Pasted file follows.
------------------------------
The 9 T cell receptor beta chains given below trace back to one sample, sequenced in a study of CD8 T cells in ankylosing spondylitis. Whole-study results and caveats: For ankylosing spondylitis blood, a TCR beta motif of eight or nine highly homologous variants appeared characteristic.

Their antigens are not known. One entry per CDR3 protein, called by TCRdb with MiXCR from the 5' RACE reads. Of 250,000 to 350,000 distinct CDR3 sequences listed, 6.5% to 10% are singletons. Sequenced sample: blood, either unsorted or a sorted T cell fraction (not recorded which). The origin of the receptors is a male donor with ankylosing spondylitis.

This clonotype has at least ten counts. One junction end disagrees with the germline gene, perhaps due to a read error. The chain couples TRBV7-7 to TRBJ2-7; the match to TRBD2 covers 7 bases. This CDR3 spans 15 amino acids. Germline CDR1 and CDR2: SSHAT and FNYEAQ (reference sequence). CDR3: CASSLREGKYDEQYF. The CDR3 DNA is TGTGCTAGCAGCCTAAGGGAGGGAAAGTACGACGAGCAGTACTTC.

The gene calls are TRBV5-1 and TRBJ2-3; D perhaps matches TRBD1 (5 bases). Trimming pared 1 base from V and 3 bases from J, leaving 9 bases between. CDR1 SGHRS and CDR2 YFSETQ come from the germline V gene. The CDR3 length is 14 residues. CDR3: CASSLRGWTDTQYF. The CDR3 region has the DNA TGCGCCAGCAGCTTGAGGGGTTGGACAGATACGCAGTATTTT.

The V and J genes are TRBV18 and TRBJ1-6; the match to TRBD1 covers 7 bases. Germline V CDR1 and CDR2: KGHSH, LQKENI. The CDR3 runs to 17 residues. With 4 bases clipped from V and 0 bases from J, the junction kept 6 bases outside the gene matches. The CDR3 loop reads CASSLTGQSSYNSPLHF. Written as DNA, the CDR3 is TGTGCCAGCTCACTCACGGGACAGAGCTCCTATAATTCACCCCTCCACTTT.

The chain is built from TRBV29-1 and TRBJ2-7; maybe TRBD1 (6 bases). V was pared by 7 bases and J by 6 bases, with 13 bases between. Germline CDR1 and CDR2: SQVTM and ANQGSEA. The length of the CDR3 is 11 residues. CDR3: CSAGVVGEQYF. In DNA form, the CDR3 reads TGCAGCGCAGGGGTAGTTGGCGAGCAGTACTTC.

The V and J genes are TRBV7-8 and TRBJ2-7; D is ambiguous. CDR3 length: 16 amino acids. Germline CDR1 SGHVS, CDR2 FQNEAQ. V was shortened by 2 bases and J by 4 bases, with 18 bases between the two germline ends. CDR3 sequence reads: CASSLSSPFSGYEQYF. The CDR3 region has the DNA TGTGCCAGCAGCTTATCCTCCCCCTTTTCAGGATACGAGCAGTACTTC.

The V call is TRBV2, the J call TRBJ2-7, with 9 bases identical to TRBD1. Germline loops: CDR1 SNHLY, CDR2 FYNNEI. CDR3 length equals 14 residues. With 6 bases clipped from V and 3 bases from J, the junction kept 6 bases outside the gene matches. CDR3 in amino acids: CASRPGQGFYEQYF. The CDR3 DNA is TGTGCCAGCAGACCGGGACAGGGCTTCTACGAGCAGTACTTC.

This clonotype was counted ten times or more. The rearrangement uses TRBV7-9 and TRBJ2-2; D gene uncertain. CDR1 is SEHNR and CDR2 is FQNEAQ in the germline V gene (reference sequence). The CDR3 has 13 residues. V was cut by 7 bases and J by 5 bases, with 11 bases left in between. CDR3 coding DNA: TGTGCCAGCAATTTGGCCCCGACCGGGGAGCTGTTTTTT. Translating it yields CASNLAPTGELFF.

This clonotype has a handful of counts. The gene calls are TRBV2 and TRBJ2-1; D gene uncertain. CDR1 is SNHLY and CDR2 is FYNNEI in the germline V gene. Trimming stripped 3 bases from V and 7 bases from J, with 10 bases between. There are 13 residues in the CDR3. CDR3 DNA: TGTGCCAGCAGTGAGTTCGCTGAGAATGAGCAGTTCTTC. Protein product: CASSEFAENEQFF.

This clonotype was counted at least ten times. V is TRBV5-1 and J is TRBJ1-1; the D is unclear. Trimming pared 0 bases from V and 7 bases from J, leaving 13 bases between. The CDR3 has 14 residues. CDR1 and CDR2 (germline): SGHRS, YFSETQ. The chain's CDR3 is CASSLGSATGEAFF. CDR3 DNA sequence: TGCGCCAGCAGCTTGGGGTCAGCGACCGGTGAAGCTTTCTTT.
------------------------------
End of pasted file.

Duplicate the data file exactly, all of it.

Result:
The 9 T cell receptor beta chains given below trace back to one sample, sequenced in a study of CD8 T cells in ankylosing spondylitis. Whole-study results and caveats: For ankylosing spondylitis blood, a TCR beta motif of eight or nine highly homologous variants appeared characteristic.

Their antigens are not known. One entry per CDR3 protein, called by TCRdb with MiXCR from the 5' RACE reads. Of 250,000 to 350,000 distinct CDR3 sequences listed, 6.5% to 10% are singletons. Sequenced sample: blood, either unsorted or a sorted T cell fraction (not recorded which). The origin of the receptors is a male donor with ankylosing spondylitis.

This clonotype has at least ten counts. One junction end disagrees with the germline gene, perhaps due to a read error. The chain couples TRBV7-7 to TRBJ2-7; the match to TRBD2 covers 7 bases. This CDR3 spans 15 amino acids. Germline CDR1 and CDR2: SSHAT and FNYEAQ (reference sequence). CDR3: CASSLREGKYDEQYF. The CDR3 DNA is TGTGCTAGCAGCCTAAGGGAGGGAAAGTACGACGAGCAGTACTTC.

The gene calls are TRBV5-1 and TRBJ2-3; D perhaps matches TRBD1 (5 bases). Trimming pared 1 base from V and 3 bases from J, leaving 9 bases between. CDR1 SGHRS and CDR2 YFSETQ come from the germline V gene. The CDR3 length is 14 residues. CDR3: CASSLRGWTDTQYF. The CDR3 region has the DNA TGCGCCAGCAGCTTGAGGGGTTGGACAGATACGCAGTATTTT.

The V and J genes are TRBV18 and TRBJ1-6; the match to TRBD1 covers 7 bases. Germline V CDR1 and CDR2: KGHSH, LQKENI. The CDR3 runs to 17 residues. With 4 bases clipped from V and 0 bases from J, the junction kept 6 bases outside the gene matches. The CDR3 loop reads CASSLTGQSSYNSPLHF. Written as DNA, the CDR3 is TGTGCCAGCTCACTCACGGGACAGAGCTCCTATAATTCACCCCTCCACTTT.

The chain is built from TRBV29-1 and TRBJ2-7; maybe TRBD1 (6 bases). V was pared by 7 bases and J by 6 bases, with 13 bases between. Germline CDR1 and CDR2: SQVTM and ANQGSEA. The length of the CDR3 is 11 residues. CDR3: CSAGVVGEQYF. In DNA form, the CDR3 reads TGCAGCGCAGGGGTAGTTGGCGAGCAGTACTTC.

The V and J genes are TRBV7-8 and TRBJ2-7; D is ambiguous. CDR3 length: 16 amino acids. Germline CDR1 SGHVS, CDR2 FQNEAQ. V was shortened by 2 bases and J by 4 bases, with 18 bases between the two germline ends. CDR3 sequence reads: CASSLSSPFSGYEQYF. The CDR3 region has the DNA TGTGCCAGCAGCTTATCCTCCCCCTTTTCAGGATACGAGCAGTACTTC.

The V call is TRBV2, the J call TRBJ2-7, with 9 bases identical to TRBD1. Germline loops: CDR1 SNHLY, CDR2 FYNNEI. CDR3 length equals 14 residues. With 6 bases clipped from V and 3 bases from J, the junction kept 6 bases outside the gene matches. CDR3 in amino acids: CASRPGQGFYEQYF. The CDR3 DNA is TGTGCCAGCAGACCGGGACAGGGCTTCTACGAGCAGTACTTC.

This clonotype was counted ten times or more. The rearrangement uses TRBV7-9 and TRBJ2-2; D gene uncertain. CDR1 is SEHNR and CDR2 is FQNEAQ in the germline V gene (reference sequence). The CDR3 has 13 residues. V was cut by 7 bases and J by 5 bases, with 11 bases left in between. CDR3 coding DNA: TGTGCCAGCAATTTGGCCCCGACCGGGGAGCTGTTTTTT. Translating it yields CASNLAPTGELFF.

This clonotype has a handful of counts. The gene calls are TRBV2 and TRBJ2-1; D gene uncertain. CDR1 is SNHLY and CDR2 is FYNNEI in the germline V gene. Trimming stripped 3 bases from V and 7 bases from J, with 10 bases between. There are 13 residues in the CDR3. CDR3 DNA: TGTGCCAGCAGTGAGTTCGCTGAGAATGAGCAGTTCTTC. Protein product: CASSEFAENEQFF.

This clonotype was counted at least ten times. V is TRBV5-1 and J is TRBJ1-1; the D is unclear. Trimming pared 0 bases from V and 7 bases from J, leaving 13 bases between. The CDR3 has 14 residues. CDR1 and CDR2 (germline): SGHRS, YFSETQ. The chain's CDR3 is CASSLGSATGEAFF. CDR3 DNA sequence: TGCGCCAGCAGCTTGGGGTCAGCGACCGGTGAAGCTTTCTTT.